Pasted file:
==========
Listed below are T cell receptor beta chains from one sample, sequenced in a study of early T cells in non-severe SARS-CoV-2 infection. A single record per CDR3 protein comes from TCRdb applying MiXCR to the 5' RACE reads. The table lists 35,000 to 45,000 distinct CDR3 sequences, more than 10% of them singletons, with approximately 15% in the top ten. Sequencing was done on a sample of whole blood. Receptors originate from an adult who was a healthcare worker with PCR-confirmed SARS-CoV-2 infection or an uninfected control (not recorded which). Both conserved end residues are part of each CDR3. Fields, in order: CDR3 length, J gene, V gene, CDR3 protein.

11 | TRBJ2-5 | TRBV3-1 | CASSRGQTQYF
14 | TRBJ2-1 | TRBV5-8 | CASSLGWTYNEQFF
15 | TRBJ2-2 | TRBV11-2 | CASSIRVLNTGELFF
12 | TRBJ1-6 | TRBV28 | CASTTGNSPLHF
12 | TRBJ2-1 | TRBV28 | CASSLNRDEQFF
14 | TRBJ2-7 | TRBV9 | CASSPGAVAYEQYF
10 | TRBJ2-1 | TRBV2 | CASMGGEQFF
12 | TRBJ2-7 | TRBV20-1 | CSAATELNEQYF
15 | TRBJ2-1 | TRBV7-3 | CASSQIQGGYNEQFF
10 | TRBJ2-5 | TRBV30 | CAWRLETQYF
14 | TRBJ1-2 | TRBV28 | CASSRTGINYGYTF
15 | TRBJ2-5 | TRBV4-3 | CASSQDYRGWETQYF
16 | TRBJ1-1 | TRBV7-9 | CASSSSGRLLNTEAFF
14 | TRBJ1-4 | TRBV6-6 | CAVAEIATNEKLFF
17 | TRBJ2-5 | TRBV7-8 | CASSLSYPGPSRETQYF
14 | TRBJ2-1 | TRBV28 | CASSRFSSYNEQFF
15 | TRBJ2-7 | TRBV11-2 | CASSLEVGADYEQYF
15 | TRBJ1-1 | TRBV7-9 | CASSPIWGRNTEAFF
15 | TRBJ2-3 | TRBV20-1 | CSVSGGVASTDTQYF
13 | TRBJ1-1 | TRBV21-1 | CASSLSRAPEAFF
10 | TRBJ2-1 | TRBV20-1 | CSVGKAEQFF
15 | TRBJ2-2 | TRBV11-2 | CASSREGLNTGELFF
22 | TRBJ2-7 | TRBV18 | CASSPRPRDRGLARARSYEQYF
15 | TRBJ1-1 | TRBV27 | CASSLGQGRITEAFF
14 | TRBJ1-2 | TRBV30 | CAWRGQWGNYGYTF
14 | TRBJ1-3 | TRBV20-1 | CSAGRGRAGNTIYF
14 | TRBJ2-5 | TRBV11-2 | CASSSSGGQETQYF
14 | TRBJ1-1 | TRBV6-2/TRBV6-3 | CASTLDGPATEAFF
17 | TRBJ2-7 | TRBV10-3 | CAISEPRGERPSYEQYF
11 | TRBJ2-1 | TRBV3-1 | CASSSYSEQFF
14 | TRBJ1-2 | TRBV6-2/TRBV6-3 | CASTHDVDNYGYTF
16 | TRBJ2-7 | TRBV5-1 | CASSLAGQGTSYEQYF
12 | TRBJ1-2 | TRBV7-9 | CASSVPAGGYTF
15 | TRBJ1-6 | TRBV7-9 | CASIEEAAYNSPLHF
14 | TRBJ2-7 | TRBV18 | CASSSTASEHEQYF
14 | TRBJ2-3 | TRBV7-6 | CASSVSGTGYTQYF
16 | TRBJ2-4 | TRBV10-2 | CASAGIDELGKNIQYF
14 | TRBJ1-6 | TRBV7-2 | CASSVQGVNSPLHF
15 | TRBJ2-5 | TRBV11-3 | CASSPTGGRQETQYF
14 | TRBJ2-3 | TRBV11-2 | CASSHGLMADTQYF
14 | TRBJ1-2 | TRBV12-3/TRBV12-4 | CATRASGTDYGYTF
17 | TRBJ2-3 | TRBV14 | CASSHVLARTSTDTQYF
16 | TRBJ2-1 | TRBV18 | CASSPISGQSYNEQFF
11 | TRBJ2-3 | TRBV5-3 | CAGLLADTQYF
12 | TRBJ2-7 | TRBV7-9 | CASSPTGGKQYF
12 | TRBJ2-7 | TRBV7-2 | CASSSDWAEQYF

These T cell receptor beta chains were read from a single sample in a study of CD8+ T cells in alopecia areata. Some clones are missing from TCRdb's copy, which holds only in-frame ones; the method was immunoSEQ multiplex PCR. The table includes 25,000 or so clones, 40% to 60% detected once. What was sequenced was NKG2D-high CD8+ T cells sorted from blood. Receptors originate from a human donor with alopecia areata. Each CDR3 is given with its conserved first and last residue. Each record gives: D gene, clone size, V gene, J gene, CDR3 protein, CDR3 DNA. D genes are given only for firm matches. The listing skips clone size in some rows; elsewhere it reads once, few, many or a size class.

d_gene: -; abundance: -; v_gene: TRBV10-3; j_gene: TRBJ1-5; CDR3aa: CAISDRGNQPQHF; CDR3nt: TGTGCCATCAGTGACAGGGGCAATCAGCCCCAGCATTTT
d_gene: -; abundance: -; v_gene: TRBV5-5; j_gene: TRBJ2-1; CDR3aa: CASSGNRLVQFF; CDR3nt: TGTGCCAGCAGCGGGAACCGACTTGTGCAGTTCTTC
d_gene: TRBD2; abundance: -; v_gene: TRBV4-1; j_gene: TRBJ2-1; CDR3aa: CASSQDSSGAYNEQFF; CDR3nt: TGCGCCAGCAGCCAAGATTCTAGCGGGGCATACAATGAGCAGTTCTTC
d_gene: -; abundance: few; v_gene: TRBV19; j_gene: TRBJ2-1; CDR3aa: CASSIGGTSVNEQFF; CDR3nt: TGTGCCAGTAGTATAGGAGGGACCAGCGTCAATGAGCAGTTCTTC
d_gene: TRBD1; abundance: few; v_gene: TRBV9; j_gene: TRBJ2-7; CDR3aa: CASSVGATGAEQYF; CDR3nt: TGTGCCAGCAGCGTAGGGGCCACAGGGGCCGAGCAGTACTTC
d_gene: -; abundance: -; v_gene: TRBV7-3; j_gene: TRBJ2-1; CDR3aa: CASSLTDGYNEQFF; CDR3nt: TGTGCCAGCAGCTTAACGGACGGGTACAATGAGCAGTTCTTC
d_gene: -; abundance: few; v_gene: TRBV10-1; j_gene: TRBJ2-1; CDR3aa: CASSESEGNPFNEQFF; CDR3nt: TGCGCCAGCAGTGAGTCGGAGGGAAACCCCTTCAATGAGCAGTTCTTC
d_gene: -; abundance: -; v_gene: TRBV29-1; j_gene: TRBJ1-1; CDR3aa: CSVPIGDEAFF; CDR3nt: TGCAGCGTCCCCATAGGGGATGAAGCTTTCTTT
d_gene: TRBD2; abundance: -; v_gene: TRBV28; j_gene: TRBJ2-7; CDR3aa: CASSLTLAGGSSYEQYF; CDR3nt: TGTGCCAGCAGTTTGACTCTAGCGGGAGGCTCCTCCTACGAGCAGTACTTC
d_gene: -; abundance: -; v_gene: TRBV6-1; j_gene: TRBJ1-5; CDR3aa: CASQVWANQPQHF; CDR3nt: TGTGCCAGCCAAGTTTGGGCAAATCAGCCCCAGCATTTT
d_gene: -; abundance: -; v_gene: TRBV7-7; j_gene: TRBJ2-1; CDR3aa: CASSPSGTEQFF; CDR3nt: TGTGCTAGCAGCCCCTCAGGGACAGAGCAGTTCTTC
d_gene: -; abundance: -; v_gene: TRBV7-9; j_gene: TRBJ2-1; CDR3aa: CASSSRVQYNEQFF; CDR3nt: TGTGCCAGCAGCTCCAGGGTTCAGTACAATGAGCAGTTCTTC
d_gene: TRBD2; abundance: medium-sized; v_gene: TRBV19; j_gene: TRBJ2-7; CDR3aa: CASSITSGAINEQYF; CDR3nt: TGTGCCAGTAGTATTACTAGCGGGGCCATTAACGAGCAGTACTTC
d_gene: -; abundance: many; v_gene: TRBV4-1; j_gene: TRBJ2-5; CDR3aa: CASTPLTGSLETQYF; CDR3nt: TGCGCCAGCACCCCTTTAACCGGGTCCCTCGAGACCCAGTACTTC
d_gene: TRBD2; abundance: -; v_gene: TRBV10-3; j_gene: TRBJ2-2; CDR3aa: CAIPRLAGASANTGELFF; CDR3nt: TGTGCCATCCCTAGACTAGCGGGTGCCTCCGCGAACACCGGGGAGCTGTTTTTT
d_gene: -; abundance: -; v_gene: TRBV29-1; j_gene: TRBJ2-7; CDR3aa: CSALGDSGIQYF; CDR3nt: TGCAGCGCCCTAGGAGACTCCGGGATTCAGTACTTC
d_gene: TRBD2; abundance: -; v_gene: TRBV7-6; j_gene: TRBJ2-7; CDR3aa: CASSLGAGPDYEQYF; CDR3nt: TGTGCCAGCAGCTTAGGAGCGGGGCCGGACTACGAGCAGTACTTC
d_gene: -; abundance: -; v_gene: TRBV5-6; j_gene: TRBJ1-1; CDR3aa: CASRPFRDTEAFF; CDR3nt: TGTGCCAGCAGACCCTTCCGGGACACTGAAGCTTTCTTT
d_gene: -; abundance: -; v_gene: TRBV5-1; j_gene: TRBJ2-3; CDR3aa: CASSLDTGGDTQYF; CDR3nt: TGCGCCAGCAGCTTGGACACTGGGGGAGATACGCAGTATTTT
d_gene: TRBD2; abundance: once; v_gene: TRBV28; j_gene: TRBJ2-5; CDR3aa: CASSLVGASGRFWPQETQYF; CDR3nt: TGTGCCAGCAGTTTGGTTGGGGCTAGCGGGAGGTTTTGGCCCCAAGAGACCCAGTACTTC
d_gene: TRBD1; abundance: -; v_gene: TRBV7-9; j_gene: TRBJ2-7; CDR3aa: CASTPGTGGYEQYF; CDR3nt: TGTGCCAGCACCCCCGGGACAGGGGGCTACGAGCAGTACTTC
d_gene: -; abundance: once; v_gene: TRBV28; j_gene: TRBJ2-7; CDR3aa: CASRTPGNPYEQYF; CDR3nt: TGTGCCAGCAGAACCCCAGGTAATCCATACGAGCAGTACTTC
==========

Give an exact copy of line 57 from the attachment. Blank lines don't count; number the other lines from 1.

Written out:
d_gene: TRBD2; abundance: -; v_gene: TRBV28; j_gene: TRBJ2-7; CDR3aa: CASSLTLAGGSSYEQYF; CDR3nt: TGTGCCAGCAGTTTGACTCTAGCGGGAGGCTCCTCCTACGAGCAGTACTTC